During this presidential year the battle to obtain affordable drug prices raises questions about the positions among the current candidates on that issue. A good place to start is a candidate who's been closely involved with health care for more than 20 years – Hillary Clinton.

Clinton's history on domestic issues, particularly those affecting middle class jobs, wages and living costs, has been at best mediocre. In the past she supported the job-destroying NAFTA treaty and the World Trade Organization. Consumer advocate Ralph Nader calls Hillary Clinton the leader of "corporatist, militaristic, Wall Street-funded Democrats." His opinion is that with Hillary in office, "the plutocracy and the oligarchy running this country...have no worries" because their campaign contributions to her guarantee business as usual.

With Hillary Clinton and every other candidate, an assessment must start with money, the lifeblood of politics. Nader's view is buttressed by Peter Schweizer's book, Clinton Cash, which documents the maneuvering of donors to the Clinton Foundation, including shady deals and huge speaking fees involving global corporations and foreign dictators.

A study published more recently by CNN found that between February 2001 and May 2015, Hillary and Bill Clinton raked in $153 million in speaking fees that amounted to an average of $210,795 for each of 729 talks the Clintons gave during that time.

Last week the Washington Post reported that the "full tally of the money...[Clinton's] campaign is receiving from Wall Street" is "a sign of her deep and lasting relationships with banking and investment titans."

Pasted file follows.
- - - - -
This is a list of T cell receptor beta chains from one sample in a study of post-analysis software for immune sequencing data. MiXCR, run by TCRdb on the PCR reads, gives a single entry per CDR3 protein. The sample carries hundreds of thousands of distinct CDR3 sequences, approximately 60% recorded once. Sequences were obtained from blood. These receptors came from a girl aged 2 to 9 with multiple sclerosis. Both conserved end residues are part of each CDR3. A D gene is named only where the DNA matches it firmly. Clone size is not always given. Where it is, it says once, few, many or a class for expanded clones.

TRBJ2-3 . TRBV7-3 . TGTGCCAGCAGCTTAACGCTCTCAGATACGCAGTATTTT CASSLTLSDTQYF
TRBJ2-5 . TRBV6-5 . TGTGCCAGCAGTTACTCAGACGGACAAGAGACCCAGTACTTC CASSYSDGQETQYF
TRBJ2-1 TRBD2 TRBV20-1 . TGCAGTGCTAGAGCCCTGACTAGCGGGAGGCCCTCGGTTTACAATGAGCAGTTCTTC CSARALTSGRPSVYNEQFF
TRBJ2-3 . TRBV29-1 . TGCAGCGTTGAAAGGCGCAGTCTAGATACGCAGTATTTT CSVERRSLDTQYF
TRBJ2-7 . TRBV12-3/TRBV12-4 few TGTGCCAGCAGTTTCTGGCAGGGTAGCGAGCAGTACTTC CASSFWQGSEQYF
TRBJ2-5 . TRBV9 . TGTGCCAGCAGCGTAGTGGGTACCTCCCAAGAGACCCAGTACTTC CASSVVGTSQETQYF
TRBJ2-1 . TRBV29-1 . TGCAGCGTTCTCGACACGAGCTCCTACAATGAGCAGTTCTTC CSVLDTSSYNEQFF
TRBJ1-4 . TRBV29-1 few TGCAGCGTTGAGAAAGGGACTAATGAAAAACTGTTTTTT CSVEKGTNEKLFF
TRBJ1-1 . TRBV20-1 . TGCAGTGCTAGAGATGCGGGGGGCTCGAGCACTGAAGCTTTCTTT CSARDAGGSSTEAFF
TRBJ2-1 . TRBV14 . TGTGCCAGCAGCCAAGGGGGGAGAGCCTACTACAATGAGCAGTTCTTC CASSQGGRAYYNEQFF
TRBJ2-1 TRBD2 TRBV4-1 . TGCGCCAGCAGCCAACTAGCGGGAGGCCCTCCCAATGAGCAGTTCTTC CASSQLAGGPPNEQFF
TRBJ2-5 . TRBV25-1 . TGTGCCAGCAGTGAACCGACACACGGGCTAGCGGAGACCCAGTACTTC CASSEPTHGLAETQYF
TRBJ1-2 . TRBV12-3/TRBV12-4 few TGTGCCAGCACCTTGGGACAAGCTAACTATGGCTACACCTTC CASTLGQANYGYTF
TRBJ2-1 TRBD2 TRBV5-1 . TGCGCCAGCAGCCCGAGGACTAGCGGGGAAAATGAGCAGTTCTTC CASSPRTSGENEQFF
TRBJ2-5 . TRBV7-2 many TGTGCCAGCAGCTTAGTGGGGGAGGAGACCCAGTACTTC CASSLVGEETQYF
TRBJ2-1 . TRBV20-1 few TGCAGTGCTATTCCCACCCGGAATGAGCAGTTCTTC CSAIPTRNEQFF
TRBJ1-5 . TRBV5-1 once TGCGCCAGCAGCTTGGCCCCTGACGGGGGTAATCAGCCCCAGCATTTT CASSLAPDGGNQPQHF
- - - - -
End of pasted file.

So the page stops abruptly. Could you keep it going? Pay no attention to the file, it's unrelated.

Through last December, the Post found that donors from "hedge funds, banks, insurance companies and other financial-services firms had given at least $21.4 million to support Clinton's 2016 presidential run." In addition to campaign donations, Hillary "personally earned more than $3.7 million for delivering paid speeches to banks and other financial-services firms since leaving the State Department in 2013."

But that's Wall Street and assorted financial service firms. What about drug companies and health insurers?

In a recent debate Hillary Clinton referred to pharma and health insurers as her "enemies." That claim, however, hasn't stopped Clinton from taking millions of dollars in donations from companies in those sectors.

Pharma companies and insurers have divided their largesse between the Clinton campaigns and the Clinton Foundation. Some of the companies that donated between $1 million and $5 million each to the Clinton Foundation include Pfizer, the OTC maker Procter & Gamble Co., Blue Cross Blue Shield of North Carolina, and Humana.

When it comes specifically to pharma donations, Clinton tops the 2016 campaign field in drug industry donations.  According to The Hill, she has received "more campaign cash from drug companies than any candidate in either party, even as she proudly declares the industry is one of her biggest enemies." The Washington Examiner, using Federal Election Commission records, found that Pfizer, for example, recently gave at least $1 million to the Clinton Foundation, even as executives at the company donated nearly $40,000 to Clinton's campaign.

Stat News in Boston, citing data from the Center for Responsive Politics, reported last week that Clinton's campaign received $332,016 in contributions from the pharmaceutical and health product makers in 2015. Since the beginning of the campaign Clinton has received more than other candidates from health product manufacturers and most of that has come from "individual donors affiliated with the pharmaceutical industry."